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Venezuelan Military Defectors Want to Join Guaido's Uprising, but They're Trapped in Colombia

“We are totally abandoned.”

by Dylan Baddour
May 2 2019, 5:21pm

VILLA DEL ROSARIO, Colombia — For the third straight day, a few hundred Venezuelan military defectors loafed around tightly guarded Colombian hotels watching helplessly through social media as the uprising to topple President Nicolas Maduro fizzled in Caracas.

Two days before, they had been hopeful. When opposition leader Juan Guaidó announced his final plan to depose Maduro, flanked by armed soldiers and declaring the backing of the military, some 50 Venezuelan defectors housed here rushed to the international bridge that connects Colombia with their home country, eager to join the fight.

“We answered their call to fight for liberty. But since then, they haven’t said one word to us."

“Today, brave soldiers, brave patriots, brave men devoted to the constitution have heeded our call,” Guaidó said Tuesday morning near a military air base in eastern Caracas. We’ve also heeded the call, and we have found ourselves in the streets of Venezuela once and for all.”

But the defectors didn’t receive any orders. Instead, Colombian authorities nervously sent them back to their hotels where they have lived for two months.

“We answered their call to fight for liberty,” said one defector, who asked for his name not to be published because Colombian authorities had asked him not to talk to media. “But since then, they haven’t said one word to us. We are totally abandoned.”

As the Venezuelan opposition again struggles to topple Maduro, the few hundred soldiers here who have switched sides wonder why they’ve been ignored by Guaidó.

“If Guaidó can’t support 1,000 military members here, how will he support an army of 300,000?”

Instead of becoming assets for the revolution, they’ve become a symbol of its disorganization and a major headache for Colombia.

“This is the most delicate situation I’ve confronted during my 14 months in this position,” said Colombia’s border manager, Felipe Muñoz, who was appointed by the Colombian president last year.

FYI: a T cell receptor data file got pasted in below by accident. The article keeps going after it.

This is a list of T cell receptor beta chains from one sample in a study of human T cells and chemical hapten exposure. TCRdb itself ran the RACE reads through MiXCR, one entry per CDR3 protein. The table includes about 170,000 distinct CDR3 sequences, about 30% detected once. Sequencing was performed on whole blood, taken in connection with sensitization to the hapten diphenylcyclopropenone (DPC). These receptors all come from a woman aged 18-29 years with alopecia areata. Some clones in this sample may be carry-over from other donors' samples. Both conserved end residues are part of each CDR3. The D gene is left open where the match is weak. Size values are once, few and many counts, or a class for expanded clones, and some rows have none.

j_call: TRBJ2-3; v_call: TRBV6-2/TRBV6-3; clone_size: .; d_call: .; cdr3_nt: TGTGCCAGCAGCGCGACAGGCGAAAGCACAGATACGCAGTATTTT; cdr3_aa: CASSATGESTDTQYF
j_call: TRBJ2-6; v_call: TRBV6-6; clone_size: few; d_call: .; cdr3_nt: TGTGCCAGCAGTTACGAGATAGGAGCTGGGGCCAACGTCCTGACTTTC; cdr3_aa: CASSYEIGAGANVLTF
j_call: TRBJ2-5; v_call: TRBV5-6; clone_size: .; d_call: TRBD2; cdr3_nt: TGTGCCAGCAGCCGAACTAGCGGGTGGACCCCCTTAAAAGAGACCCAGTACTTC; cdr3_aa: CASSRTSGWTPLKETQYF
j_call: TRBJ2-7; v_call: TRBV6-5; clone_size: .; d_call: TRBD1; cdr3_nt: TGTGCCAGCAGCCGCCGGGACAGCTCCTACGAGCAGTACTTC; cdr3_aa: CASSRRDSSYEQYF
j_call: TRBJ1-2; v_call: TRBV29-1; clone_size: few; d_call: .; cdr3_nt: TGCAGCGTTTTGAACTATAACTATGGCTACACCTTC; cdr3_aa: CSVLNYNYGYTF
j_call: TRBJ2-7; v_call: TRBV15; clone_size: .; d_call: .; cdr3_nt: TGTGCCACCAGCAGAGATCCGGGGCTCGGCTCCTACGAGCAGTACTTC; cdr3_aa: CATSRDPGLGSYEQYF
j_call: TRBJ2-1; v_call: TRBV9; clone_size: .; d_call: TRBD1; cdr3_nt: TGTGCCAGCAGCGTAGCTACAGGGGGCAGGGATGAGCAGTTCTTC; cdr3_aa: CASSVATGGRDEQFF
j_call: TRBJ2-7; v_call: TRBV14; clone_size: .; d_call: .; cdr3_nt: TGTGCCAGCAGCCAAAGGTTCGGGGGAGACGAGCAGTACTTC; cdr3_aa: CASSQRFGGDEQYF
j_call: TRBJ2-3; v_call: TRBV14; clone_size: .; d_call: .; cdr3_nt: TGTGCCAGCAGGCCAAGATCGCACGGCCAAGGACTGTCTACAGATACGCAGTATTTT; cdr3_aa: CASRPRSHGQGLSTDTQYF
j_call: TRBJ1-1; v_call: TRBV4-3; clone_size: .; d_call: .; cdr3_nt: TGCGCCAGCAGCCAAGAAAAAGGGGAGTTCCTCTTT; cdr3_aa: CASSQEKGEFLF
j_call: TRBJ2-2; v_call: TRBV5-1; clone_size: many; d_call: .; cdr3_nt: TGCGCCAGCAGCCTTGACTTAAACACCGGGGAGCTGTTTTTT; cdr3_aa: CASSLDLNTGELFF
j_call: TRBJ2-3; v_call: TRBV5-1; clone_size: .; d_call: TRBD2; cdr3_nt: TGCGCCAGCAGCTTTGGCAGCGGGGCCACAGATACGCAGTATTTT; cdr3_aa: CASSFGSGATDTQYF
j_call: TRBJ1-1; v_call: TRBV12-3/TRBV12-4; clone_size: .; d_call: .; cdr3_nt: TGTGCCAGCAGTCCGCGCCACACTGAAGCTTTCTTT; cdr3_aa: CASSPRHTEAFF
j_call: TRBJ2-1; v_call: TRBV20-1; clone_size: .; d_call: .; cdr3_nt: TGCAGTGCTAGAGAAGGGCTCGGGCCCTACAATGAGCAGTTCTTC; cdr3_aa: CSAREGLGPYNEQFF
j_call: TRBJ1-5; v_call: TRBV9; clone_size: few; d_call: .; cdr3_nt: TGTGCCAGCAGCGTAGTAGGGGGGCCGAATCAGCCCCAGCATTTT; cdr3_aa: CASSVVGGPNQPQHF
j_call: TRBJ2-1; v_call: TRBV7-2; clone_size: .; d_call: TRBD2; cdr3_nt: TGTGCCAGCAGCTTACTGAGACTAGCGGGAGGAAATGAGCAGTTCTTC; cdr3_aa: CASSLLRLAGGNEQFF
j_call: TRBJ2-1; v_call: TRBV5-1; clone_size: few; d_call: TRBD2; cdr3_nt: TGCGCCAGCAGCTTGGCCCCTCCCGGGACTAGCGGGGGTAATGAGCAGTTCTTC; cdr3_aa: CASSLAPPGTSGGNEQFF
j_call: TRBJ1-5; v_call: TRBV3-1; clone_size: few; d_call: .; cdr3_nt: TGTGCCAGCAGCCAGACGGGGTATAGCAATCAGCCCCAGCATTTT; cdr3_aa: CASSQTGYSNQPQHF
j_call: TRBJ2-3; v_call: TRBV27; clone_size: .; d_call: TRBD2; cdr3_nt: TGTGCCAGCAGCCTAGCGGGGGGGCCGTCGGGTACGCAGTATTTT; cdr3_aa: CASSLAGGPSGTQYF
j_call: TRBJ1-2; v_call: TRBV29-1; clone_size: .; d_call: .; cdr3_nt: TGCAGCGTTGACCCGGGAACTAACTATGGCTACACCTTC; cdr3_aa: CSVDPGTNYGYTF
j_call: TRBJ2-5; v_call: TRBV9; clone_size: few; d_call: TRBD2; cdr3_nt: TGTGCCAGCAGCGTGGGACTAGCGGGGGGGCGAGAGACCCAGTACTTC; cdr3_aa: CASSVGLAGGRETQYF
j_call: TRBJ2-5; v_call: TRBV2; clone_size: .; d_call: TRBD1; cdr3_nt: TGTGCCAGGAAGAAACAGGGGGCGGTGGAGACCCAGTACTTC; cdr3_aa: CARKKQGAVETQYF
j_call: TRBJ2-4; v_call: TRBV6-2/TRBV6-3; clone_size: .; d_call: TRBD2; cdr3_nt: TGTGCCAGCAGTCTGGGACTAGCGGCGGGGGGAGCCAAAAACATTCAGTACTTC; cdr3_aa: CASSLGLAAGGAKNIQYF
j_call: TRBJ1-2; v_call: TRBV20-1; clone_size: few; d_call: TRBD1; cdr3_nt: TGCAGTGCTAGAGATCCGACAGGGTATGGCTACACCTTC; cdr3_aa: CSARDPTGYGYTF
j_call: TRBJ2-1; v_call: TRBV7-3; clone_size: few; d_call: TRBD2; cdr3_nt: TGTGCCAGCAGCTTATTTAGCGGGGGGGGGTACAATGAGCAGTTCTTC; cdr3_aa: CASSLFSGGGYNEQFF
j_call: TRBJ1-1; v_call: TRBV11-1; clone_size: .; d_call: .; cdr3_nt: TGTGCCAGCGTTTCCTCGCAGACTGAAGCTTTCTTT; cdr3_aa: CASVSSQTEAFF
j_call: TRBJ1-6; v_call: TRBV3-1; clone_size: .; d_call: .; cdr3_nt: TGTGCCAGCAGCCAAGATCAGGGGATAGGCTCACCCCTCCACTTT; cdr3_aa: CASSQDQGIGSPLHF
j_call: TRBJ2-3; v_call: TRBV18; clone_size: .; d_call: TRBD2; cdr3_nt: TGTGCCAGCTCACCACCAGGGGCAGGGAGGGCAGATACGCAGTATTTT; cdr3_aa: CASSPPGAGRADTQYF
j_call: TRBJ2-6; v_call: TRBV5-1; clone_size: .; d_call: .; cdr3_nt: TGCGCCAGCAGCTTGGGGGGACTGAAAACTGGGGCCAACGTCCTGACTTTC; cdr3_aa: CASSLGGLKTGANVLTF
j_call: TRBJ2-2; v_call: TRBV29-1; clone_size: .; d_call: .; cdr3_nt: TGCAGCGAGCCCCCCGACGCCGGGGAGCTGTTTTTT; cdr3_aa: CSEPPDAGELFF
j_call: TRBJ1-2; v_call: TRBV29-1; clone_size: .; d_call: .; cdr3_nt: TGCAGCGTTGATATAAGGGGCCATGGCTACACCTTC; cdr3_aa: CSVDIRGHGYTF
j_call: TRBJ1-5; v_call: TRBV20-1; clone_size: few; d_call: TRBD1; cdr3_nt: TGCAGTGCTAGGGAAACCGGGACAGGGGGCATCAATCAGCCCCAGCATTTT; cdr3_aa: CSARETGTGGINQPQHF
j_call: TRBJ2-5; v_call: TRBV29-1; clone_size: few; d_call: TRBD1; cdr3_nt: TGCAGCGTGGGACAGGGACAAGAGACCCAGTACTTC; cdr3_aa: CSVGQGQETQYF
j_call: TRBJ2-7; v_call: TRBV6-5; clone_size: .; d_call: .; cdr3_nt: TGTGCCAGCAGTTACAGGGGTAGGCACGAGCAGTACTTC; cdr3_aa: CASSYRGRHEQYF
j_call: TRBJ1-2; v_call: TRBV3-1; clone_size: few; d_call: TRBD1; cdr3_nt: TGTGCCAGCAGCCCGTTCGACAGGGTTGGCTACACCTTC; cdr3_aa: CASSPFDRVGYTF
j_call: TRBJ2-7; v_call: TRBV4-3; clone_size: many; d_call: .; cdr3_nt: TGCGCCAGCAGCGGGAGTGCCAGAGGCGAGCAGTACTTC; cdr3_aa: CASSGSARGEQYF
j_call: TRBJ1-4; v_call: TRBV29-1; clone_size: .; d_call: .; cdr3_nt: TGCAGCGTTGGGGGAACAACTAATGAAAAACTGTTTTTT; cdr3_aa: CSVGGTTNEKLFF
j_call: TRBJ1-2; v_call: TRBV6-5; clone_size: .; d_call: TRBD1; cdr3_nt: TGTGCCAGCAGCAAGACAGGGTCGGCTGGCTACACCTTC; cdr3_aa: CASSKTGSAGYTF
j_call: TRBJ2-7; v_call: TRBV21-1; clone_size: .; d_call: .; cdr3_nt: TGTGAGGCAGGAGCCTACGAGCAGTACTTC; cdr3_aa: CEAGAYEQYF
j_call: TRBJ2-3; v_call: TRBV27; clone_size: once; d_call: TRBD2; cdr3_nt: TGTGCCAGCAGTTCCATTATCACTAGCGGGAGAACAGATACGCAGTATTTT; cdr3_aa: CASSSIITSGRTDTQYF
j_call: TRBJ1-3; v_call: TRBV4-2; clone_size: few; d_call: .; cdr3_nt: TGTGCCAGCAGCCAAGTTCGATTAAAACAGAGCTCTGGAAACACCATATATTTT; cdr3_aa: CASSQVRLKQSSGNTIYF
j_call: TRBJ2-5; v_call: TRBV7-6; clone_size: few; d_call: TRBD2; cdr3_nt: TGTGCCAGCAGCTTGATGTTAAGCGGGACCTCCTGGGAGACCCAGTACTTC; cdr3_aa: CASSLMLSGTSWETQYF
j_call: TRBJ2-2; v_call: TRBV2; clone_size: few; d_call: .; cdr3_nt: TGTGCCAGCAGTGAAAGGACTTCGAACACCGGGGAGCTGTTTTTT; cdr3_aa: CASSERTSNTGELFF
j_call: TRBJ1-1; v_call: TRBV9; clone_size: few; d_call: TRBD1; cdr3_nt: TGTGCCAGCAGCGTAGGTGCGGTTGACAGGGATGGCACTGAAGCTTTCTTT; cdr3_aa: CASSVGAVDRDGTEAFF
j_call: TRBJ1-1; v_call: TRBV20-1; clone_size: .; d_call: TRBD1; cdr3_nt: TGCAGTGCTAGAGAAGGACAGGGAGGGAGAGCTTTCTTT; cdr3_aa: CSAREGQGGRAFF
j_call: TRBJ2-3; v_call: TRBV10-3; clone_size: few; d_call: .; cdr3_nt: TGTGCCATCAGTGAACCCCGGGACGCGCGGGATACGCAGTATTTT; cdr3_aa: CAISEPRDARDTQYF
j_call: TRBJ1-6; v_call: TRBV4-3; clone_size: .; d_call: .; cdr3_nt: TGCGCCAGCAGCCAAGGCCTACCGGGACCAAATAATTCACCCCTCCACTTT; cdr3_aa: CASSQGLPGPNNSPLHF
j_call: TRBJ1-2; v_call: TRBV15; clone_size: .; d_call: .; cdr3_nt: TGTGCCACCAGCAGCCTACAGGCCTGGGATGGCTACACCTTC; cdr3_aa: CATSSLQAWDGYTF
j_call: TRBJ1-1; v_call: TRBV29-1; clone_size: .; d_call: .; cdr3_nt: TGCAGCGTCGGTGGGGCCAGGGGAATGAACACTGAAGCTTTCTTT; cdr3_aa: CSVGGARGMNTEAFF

Colombia insists the defectors are non-combatant asylum-seekers who’ve left military life behind. But the Venezuelans publicly say they’re only waiting on Guaidó’s orders to fight.

Many heeded his call to defect in February, when the opposition, with U.S. backing, planned a stunt to confront Venezuela’s border guard with a convoy of U.S. humanitarian aid. Leaders said the Venezuelan military would forsake Maduro en masse, joining them and swinging the balance of power in the country.

The plan ultimately failed, but nearly 1,000 members of the Venezuelan armed forces did defect, crossing the border and turning themselves in. Ever since, they’ve been living in three local hotels, fed and housed by the Colombians and the U.N., waiting for word from the opposition leadership.

Sitting in their hotel, they follow every word of sabre-rattling from the Trump administration, which has repeatedly made threats of military force against Maduro. They live each day plugged in to the news of the Venezuelan opposition, a movement that seems to need all the help it can get. But their confidence in that movement has waned more with each day they go without hearing from their leaders back home.

“There is wide discontent and disappointment by the military men towards Guaidó,” one defector said in an interview. “If Guaidó can’t support 1,000 military members here, how will he support an army of 300,000?”

Venezuelan military defectors
Boots belonging to defected members of Venezuela's National Guard sit out to dry where several dozen Venezuelan military defectors are sleeping at a shelter run by a priest in Cucuta, Colombia, Monday, Feb. 25, 2019. (AP Photo/Christine Armario)

In the first days after they arrived here, three defectors said, Colombian officials helped many contact family abroad and make plans to move on. Most of the several hundred remaining have no one to receive them outside Venezuela and have no idea how long they'll be housed in a hotel.

“We do absolutely nothing,” the defector said. “We want to fight for our country.”

Yet it is unclear what they could even do. Colombia won’t permit an insurgency to be armed in its territory. Without guns or money, this crowd of mostly skinny young men wouldn’t likely get more than a few paces past the border.